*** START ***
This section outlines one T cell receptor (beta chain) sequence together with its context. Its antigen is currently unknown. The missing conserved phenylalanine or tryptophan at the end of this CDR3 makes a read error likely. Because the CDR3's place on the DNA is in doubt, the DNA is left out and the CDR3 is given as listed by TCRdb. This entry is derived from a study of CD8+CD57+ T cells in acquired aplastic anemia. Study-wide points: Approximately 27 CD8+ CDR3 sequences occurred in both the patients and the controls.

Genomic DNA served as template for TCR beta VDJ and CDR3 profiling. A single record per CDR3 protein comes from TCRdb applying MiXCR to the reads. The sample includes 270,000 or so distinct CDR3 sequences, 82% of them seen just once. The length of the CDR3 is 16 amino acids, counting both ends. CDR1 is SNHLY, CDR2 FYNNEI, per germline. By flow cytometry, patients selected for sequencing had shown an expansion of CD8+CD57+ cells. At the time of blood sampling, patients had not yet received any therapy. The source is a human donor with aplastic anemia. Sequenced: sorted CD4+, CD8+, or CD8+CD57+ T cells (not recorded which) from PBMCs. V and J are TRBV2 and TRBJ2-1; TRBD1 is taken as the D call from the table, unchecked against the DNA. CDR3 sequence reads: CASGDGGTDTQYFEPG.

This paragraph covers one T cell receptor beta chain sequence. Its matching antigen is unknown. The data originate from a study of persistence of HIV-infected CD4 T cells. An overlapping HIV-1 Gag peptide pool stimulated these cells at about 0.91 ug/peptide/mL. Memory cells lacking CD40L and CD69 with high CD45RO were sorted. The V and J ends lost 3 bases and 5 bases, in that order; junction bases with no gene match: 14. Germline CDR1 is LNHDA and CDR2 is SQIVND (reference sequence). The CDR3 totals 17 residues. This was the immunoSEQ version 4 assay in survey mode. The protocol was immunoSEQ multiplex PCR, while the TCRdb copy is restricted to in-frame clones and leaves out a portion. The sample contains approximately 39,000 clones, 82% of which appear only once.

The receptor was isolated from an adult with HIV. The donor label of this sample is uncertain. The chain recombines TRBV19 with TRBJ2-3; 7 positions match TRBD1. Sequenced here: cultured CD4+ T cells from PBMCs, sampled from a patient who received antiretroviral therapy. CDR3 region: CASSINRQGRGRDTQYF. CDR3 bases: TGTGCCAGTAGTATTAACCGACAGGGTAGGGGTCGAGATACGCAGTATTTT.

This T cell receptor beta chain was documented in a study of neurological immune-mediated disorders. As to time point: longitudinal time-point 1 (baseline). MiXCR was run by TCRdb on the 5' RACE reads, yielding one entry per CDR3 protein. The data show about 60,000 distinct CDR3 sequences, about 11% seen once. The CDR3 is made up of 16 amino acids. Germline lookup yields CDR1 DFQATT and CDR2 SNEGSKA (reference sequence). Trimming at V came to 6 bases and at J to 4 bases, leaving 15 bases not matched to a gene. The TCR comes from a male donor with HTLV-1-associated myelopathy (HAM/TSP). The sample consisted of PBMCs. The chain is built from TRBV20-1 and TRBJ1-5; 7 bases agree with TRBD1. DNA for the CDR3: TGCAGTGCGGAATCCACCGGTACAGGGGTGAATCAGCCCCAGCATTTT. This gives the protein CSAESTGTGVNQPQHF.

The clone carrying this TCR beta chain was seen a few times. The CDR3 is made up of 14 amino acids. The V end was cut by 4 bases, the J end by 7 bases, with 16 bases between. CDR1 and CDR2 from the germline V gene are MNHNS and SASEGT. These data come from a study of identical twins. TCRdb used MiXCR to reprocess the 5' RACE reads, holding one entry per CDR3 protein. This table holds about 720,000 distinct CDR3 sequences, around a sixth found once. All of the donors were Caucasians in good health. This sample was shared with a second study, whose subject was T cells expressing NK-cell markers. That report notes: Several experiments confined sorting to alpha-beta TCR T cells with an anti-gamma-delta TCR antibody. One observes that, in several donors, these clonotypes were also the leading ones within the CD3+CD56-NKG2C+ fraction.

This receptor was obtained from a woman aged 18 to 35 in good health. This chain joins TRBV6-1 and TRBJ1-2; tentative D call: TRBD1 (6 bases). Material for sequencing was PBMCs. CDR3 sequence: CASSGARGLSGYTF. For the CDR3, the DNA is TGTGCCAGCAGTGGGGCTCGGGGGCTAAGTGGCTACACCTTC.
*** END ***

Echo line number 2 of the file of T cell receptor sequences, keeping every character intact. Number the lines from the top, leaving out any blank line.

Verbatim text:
Genomic DNA served as template for TCR beta VDJ and CDR3 profiling. A single record per CDR3 protein comes from TCRdb applying MiXCR to the reads. The sample includes 270,000 or so distinct CDR3 sequences, 82% of them seen just once. The length of the CDR3 is 16 amino acids, counting both ends. CDR1 is SNHLY, CDR2 FYNNEI, per germline. By flow cytometry, patients selected for sequencing had shown an expansion of CD8+CD57+ cells. At the time of blood sampling, patients had not yet received any therapy. The source is a human donor with aplastic anemia. Sequenced: sorted CD4+, CD8+, or CD8+CD57+ T cells (not recorded which) from PBMCs. V and J are TRBV2 and TRBJ2-1; TRBD1 is taken as the D call from the table, unchecked against the DNA. CDR3 sequence reads: CASGDGGTDTQYFEPG.